Germany: Left Party shifts to the right


Need to build Left Party on clear anti-capitalist basis

Last weekend saw the convening of a special national party congress of DIE LINKE (Left Party) to decide its manifesto and list of candidates for the European elections on May 25th. The outcome of the congress marks a further step to the right for the party which stands at 8-10% in opinion polls for the euro elections and which is the only party in Germany opposed to bank rescue packages and austerity policies.

The draft election manifesto which was put forward by the National Committee of the party contained the statement that the “EU is neoliberal, largely undemocratic and militaristic”. This statement was challenged by the right wing of the party led by the leader of the parliamentary group in the Bundestag (national parliament) Gregor Gysi. This was no surprise. These forces want to prepare the party for a coalition with the social democrats, the SPD, and the Greens, on a national level after the next parliamentary elections due in 2017. The SPD are now hinting that this may be possible and that this year they may support DIE LINKE taking the post of premier in one of the east German regional states. For a future national deal, a “de-radicalisation” of the Left Party’s foreign policy is a pre-condition. Already before the congress the National Committee, in an act of self-censorship, gave in to this pressure from the right wing and deleted this statement from the draft manifesto before congress delegates could vote on it.

In the meantime, new proposals from forces of the left of the party and of the right wing for a new introduction of the manifesto had been put forward. In a compromise just before the beginning of the congress, these forces came to a deal which meant that 80% of the right wing’s positions were accepted. This was agreed and supported by most of the left wing currents in the party, including the ‘Socialist Left’ and ‘Marx21’ (linked to the British SWP). Only the Anti-capitalist Left (in which members of the German CWI are participating) and one smaller left current did not go along with that and put forward a resolution to include the characterization of the EU as “neoliberal, largely undemocratic and militaristic” in the manifesto. This was not agreed by congress.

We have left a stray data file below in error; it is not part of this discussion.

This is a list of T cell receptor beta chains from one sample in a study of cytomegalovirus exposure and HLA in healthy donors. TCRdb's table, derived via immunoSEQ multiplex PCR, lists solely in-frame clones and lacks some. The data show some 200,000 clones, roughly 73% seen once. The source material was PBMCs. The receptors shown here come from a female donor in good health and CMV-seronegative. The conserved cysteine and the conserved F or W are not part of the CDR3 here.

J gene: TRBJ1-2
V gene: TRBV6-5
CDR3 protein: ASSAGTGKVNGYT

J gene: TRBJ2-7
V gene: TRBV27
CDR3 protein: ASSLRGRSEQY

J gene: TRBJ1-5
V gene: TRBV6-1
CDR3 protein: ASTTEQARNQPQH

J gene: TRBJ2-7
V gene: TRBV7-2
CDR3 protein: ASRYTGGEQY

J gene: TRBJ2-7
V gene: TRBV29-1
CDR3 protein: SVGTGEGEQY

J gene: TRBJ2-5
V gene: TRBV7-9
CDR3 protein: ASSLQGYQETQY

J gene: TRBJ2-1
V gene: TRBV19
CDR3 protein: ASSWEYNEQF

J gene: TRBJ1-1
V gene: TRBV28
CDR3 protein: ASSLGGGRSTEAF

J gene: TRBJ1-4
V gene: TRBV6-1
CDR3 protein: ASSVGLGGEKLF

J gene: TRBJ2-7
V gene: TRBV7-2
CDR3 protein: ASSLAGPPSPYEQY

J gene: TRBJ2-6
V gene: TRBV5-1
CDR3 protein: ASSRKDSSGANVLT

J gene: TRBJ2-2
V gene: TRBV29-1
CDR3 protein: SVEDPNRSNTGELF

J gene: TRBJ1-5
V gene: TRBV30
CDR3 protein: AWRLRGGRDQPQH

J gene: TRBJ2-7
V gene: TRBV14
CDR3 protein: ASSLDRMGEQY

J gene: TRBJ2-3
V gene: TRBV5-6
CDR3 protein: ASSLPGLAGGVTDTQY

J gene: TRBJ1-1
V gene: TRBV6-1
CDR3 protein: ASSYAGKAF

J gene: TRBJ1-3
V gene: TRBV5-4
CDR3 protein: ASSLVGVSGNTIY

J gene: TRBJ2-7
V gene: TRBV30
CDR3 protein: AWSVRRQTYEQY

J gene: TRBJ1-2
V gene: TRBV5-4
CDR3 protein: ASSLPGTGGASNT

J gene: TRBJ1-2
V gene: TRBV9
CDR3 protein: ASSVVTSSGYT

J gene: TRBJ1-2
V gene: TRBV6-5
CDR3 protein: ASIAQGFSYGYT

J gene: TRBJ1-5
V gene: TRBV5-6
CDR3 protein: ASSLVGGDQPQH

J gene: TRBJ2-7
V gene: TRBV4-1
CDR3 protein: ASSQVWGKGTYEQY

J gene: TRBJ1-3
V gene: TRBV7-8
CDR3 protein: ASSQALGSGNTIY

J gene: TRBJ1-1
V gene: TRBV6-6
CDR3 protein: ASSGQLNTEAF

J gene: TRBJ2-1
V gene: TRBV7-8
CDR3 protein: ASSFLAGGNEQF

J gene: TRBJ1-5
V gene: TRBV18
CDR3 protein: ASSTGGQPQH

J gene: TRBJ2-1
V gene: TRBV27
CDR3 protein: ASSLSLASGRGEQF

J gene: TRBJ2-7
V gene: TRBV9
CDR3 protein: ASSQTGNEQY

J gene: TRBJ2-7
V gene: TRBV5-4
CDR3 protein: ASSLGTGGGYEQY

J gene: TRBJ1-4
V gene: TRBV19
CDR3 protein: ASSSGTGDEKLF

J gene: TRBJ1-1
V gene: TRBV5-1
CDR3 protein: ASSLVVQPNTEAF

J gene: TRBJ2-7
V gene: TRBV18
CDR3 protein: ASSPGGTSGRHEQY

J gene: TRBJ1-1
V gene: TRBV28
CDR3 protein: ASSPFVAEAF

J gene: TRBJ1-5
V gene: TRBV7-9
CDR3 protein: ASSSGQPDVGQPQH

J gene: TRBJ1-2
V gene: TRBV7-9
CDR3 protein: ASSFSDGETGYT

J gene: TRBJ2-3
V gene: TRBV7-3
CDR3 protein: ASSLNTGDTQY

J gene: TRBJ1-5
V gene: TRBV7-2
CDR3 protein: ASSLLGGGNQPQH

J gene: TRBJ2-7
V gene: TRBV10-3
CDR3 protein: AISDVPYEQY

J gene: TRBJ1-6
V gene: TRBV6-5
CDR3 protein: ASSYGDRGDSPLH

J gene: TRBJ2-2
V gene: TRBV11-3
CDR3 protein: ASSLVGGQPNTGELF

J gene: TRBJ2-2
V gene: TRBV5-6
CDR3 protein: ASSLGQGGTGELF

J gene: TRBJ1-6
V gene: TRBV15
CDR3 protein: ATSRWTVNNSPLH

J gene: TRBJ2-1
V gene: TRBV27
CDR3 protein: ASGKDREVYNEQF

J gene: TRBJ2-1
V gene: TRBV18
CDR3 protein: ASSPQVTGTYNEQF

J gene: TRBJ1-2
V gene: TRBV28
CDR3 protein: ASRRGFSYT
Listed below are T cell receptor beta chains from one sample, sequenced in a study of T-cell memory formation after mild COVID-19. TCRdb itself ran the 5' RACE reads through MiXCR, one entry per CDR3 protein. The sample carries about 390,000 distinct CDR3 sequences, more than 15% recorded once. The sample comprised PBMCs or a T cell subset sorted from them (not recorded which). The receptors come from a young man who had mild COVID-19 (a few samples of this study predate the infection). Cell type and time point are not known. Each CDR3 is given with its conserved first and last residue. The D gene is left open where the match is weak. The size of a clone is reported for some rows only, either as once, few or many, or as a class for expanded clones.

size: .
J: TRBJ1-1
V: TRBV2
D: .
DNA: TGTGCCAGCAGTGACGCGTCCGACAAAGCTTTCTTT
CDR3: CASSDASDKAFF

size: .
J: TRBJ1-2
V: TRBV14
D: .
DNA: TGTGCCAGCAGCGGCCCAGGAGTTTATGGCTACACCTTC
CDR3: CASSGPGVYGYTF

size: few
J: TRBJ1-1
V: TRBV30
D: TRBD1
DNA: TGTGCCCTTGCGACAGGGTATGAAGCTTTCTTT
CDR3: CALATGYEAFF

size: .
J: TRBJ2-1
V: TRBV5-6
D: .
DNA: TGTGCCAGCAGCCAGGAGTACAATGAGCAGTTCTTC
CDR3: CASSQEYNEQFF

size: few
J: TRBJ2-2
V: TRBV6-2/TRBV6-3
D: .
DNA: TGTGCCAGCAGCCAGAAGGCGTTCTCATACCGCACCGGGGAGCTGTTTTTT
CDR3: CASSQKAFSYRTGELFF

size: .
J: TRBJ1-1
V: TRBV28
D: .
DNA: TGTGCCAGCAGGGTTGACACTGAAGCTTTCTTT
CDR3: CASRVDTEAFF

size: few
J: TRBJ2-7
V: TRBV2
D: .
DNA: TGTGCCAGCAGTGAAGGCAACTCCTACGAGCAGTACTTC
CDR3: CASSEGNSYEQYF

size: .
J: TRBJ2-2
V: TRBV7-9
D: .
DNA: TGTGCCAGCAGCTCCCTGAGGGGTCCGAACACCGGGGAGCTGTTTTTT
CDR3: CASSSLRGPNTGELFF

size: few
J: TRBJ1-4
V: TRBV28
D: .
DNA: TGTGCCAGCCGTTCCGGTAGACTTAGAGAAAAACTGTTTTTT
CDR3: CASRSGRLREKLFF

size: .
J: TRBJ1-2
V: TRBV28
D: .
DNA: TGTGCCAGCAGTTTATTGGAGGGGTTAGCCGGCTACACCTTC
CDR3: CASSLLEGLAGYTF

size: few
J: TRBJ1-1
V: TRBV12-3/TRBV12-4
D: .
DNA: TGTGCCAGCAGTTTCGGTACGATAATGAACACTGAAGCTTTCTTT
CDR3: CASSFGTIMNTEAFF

The agreed election manifesto does include left reformist demands but it does not come out in a clear opposition to the capitalist EU but rather sees it as a political space which can be reformed in the interest of ordinary working people. It does not call for socialist change in Europe and by this sows illusions into this imperialist and reactionary institution. Gysi and the right wing argued that if the EU did not exist Europe would consist of squabbling states. A vision of a socialist alterative to the EU was not on their agenda – they base their hopes on changing the EU. Unfortunately through this positioning Die LINKE will have problems in reaching out to the broad layers of workers and unemployed who are very critical of the EU and the euro and who see the EU and the European Parliament as bureaucratic monsters serving the interest of big business. This can make it easier for the newly formed right populist ‘Alternative for Germany’ party to use populist slogans to mobilise voters and enter the Euro parliament, something made easier by Germany having in this election a low, 3%, “bar” to winning seats.

The majority of the left wing of the party made this compromise partly because they hoped to be rewarded during the vote for DIE LINKE’s list of candidates. However that did not happen. Three of five left wing candidates who stood for the first nine places on the slate were not elected despite the fact that the national party council had proposed them. But the right wing, mostly based in eastern Germany, had organized beforehand to push through a more ‘moderate’ set of candidates. This will undoubtedly also have consequences for the outlook and policy of the left, GUE/NGL faction in the European Parliament.

Resolution in favour of a socialist Europe

SAV member Lucy Redler was a delegate to the party congress for the Anti-capitalist Left and moved a resolution which called for a clear statement in favour of a socialist Europe. Given the crisis in Europe and the social devastation in the countries of Southern Europe, it is necessary to put forward a programme not only of opposition to all cuts but also in favour of the nationalisation of the banks and corporations, the cancellation of the debt and the break with the capitalist profit-driven economy.

The left currents in the party should draw a balance sheet from the mistaken tactics of going along with far-reaching political compromises and should prepare for the conflicts which will come over the next years concerning the politics and strategy of the party. With a clear and principled position, and active campaigning to build the party, on the ground through class struggle, and on an anti-capitalist basis, it should be possible to strengthen the left wing and prepare the forces for the building of a mass socialist party in Germany.

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